Lawrence Bell's missed moment Politics: Wyndham Hotel vote maneuvers show City Council president's vulnerability.

December 21, 1997

MIDWAY THROUGH his first term as the city's No. 2 elected official, City Council President Lawrence A. Bell III is engaged in a delicate juggling act. Narrowly elected in a four-way race in 1995, he seeks to broaden his base and make himself relevant on a council where most members are in the camp of his antagonist, Mayor Kurt L. Schmoke.

So far, Mr. Bell is not succeeding.

The recent votes on the controversial Inner Harbor East Wyndham hotel were a prime example. This was a perfect opportunity for Mr. Bell to stand up for the principle of legislative oversight of taxpayer-funded development projects and to cast himself as a viable alternative to Mr. Schmoke, a strong supporter of the hotel. Instead, Mr. Bell sided with the mayor.

Moreover, he forced the council vote in an undemocratic manner that is likely to cost him political support in the East and South Baltimore strongholds of his erstwhile ally, former City Council president and failed mayoral candidate Mary Pat Clarke.

It was a memorable City Council moment. The outcome was not in doubt. Nevertheless, Mr. Bell rammed through voice votes with lightning speed, depriving opponents an opportunity to speak. There were gasps in the audience, followed by catcalls and protests of "Farce!" and "Crooks!"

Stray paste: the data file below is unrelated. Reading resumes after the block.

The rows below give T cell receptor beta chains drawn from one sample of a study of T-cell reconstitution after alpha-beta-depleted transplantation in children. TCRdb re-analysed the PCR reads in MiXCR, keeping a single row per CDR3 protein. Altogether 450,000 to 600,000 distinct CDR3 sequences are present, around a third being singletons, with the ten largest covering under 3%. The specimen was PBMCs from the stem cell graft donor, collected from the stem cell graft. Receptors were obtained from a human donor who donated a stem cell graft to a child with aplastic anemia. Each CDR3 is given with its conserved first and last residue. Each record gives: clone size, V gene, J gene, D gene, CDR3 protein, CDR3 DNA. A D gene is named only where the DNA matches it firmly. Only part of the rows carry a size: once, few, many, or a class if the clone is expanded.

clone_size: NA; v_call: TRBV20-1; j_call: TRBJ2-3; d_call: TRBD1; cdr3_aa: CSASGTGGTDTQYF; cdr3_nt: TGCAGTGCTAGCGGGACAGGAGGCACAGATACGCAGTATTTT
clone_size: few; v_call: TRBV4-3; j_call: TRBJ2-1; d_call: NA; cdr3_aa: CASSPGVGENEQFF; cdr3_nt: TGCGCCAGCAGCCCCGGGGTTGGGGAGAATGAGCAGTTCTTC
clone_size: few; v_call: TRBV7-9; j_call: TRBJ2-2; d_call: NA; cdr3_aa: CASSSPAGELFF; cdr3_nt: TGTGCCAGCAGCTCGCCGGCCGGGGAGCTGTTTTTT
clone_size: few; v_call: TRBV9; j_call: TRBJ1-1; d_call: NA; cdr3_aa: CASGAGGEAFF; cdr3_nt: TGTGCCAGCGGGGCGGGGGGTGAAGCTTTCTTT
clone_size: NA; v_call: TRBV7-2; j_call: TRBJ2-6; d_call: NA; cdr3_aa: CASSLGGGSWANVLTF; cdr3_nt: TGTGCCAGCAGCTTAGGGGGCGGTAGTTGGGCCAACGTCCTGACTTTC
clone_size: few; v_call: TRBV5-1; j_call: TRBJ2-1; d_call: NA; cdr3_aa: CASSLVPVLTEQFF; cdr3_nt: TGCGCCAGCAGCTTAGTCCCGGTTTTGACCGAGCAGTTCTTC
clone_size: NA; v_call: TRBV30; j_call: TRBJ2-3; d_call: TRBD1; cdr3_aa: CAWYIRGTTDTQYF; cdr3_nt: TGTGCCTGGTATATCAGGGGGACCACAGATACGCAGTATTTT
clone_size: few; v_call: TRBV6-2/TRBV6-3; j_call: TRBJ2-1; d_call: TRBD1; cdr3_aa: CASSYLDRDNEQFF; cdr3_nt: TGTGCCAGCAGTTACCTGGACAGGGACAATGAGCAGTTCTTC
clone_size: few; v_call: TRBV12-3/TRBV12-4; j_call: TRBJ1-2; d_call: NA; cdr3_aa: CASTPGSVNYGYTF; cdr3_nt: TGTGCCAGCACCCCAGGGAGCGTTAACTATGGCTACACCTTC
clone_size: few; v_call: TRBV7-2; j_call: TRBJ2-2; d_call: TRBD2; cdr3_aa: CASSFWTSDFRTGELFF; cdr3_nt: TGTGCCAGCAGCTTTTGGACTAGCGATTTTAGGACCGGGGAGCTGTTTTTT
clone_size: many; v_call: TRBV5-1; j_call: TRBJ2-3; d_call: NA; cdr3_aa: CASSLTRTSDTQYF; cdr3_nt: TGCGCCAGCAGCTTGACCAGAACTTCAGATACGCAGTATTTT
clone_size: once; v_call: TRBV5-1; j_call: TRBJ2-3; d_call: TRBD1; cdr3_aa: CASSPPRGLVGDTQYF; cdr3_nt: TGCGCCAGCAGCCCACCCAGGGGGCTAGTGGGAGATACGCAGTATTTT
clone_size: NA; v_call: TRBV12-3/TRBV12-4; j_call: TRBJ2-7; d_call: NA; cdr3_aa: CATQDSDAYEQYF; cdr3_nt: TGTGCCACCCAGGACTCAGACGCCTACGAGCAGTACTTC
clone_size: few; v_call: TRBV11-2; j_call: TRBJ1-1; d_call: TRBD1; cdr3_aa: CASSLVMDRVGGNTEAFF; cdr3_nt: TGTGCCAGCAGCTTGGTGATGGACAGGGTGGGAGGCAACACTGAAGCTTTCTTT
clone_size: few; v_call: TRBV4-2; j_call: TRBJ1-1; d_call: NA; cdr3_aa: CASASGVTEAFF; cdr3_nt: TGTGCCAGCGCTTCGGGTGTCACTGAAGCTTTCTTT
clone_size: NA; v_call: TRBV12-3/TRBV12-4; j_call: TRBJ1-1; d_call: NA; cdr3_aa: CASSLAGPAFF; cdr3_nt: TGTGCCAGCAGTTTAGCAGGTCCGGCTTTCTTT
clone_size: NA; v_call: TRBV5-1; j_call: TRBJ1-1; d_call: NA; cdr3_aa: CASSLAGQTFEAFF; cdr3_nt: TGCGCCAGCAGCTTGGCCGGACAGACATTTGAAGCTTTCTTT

Mr. Bell's behavior is puzzling. If he wanted to carry water for bakery mogul John Paterakis and other Wyndham investors who gave freely at his $100-a-person Dec. 2 fund-raiser, we have news for Mr. Bell: Money from Mr. Paterakis does not mean an endorsement.

The bakery tycoon is a wily political rainmaker, who gives to all contenders to make sure he has friends in high places. Even as he was raising money for Mr. Bell, Mr. Paterakis was soliciting $500-a-person tickets to a Dec. 15 fund-raiser for the mayor that cleared some $250,000.

Mr. Bell says he wants to delay consideration of the Wyndham's financing package until a second hotel is authorized on a site closer to the recently expanded Convention Center. That may be his goal, but he does not have enough clout or votes on the council -- or political skills -- to make it happen. Mr. Bell's moment to gain leverage would have been last Monday night. He failed to seize it.

Pub Date: 12/21/97

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